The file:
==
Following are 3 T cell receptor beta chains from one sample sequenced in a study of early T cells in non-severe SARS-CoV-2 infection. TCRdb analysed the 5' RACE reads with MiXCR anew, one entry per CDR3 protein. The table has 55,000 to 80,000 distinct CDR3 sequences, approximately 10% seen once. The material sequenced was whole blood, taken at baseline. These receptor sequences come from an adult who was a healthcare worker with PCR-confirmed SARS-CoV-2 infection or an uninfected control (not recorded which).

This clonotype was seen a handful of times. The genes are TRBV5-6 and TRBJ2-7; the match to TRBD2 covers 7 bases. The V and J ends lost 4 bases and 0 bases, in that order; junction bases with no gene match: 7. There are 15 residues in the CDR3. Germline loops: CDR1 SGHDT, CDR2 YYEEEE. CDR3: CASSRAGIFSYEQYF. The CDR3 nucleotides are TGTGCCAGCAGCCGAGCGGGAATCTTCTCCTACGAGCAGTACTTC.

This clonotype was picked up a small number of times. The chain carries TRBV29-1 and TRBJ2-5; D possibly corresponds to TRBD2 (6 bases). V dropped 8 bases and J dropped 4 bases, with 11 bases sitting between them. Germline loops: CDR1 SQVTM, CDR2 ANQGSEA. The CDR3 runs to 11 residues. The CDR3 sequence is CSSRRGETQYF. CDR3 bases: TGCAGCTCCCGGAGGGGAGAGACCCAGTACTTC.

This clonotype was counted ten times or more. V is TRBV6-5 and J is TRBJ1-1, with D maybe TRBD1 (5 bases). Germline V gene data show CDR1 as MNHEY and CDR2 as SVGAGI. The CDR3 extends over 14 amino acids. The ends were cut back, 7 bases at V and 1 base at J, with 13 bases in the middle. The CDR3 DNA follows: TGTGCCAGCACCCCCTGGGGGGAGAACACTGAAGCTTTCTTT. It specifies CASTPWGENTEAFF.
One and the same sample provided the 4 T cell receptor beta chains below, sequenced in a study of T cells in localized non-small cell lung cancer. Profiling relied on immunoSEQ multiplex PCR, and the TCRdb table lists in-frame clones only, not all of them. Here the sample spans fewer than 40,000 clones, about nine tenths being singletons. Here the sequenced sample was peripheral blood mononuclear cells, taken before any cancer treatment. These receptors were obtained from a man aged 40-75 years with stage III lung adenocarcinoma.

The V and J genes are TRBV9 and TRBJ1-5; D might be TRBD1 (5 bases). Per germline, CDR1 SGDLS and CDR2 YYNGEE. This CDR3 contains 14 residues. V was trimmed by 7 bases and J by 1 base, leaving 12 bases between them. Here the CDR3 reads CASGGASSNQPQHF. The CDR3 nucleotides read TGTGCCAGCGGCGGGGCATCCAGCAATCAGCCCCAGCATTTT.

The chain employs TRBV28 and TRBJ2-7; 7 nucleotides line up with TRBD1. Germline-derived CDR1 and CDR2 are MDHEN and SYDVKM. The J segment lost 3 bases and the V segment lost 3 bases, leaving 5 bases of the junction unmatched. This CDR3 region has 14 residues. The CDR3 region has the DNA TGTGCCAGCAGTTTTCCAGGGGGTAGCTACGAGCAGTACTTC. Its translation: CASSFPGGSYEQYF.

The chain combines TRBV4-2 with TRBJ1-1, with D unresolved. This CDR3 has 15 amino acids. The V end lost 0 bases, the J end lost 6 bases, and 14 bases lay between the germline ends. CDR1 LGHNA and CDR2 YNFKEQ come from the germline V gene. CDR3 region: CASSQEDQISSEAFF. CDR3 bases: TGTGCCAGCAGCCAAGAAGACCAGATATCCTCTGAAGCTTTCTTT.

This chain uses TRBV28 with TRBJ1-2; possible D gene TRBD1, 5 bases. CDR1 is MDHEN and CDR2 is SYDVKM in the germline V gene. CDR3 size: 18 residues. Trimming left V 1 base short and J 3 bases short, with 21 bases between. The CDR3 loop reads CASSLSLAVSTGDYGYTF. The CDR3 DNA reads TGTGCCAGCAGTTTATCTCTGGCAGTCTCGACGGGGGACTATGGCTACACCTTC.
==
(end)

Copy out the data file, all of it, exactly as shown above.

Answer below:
Following are 3 T cell receptor beta chains from one sample sequenced in a study of early T cells in non-severe SARS-CoV-2 infection. TCRdb analysed the 5' RACE reads with MiXCR anew, one entry per CDR3 protein. The table has 55,000 to 80,000 distinct CDR3 sequences, approximately 10% seen once. The material sequenced was whole blood, taken at baseline. These receptor sequences come from an adult who was a healthcare worker with PCR-confirmed SARS-CoV-2 infection or an uninfected control (not recorded which).

This clonotype was seen a handful of times. The genes are TRBV5-6 and TRBJ2-7; the match to TRBD2 covers 7 bases. The V and J ends lost 4 bases and 0 bases, in that order; junction bases with no gene match: 7. There are 15 residues in the CDR3. Germline loops: CDR1 SGHDT, CDR2 YYEEEE. CDR3: CASSRAGIFSYEQYF. The CDR3 nucleotides are TGTGCCAGCAGCCGAGCGGGAATCTTCTCCTACGAGCAGTACTTC.

This clonotype was picked up a small number of times. The chain carries TRBV29-1 and TRBJ2-5; D possibly corresponds to TRBD2 (6 bases). V dropped 8 bases and J dropped 4 bases, with 11 bases sitting between them. Germline loops: CDR1 SQVTM, CDR2 ANQGSEA. The CDR3 runs to 11 residues. The CDR3 sequence is CSSRRGETQYF. CDR3 bases: TGCAGCTCCCGGAGGGGAGAGACCCAGTACTTC.

This clonotype was counted ten times or more. V is TRBV6-5 and J is TRBJ1-1, with D maybe TRBD1 (5 bases). Germline V gene data show CDR1 as MNHEY and CDR2 as SVGAGI. The CDR3 extends over 14 amino acids. The ends were cut back, 7 bases at V and 1 base at J, with 13 bases in the middle. The CDR3 DNA follows: TGTGCCAGCACCCCCTGGGGGGAGAACACTGAAGCTTTCTTT. It specifies CASTPWGENTEAFF.
One and the same sample provided the 4 T cell receptor beta chains below, sequenced in a study of T cells in localized non-small cell lung cancer. Profiling relied on immunoSEQ multiplex PCR, and the TCRdb table lists in-frame clones only, not all of them. Here the sample spans fewer than 40,000 clones, about nine tenths being singletons. Here the sequenced sample was peripheral blood mononuclear cells, taken before any cancer treatment. These receptors were obtained from a man aged 40-75 years with stage III lung adenocarcinoma.

The V and J genes are TRBV9 and TRBJ1-5; D might be TRBD1 (5 bases). Per germline, CDR1 SGDLS and CDR2 YYNGEE. This CDR3 contains 14 residues. V was trimmed by 7 bases and J by 1 base, leaving 12 bases between them. Here the CDR3 reads CASGGASSNQPQHF. The CDR3 nucleotides read TGTGCCAGCGGCGGGGCATCCAGCAATCAGCCCCAGCATTTT.

The chain employs TRBV28 and TRBJ2-7; 7 nucleotides line up with TRBD1. Germline-derived CDR1 and CDR2 are MDHEN and SYDVKM. The J segment lost 3 bases and the V segment lost 3 bases, leaving 5 bases of the junction unmatched. This CDR3 region has 14 residues. The CDR3 region has the DNA TGTGCCAGCAGTTTTCCAGGGGGTAGCTACGAGCAGTACTTC. Its translation: CASSFPGGSYEQYF.

The chain combines TRBV4-2 with TRBJ1-1, with D unresolved. This CDR3 has 15 amino acids. The V end lost 0 bases, the J end lost 6 bases, and 14 bases lay between the germline ends. CDR1 LGHNA and CDR2 YNFKEQ come from the germline V gene. CDR3 region: CASSQEDQISSEAFF. CDR3 bases: TGTGCCAGCAGCCAAGAAGACCAGATATCCTCTGAAGCTTTCTTT.

This chain uses TRBV28 with TRBJ1-2; possible D gene TRBD1, 5 bases. CDR1 is MDHEN and CDR2 is SYDVKM in the germline V gene. CDR3 size: 18 residues. Trimming left V 1 base short and J 3 bases short, with 21 bases between. The CDR3 loop reads CASSLSLAVSTGDYGYTF. The CDR3 DNA reads TGTGCCAGCAGTTTATCTCTGGCAGTCTCGACGGGGGACTATGGCTACACCTTC.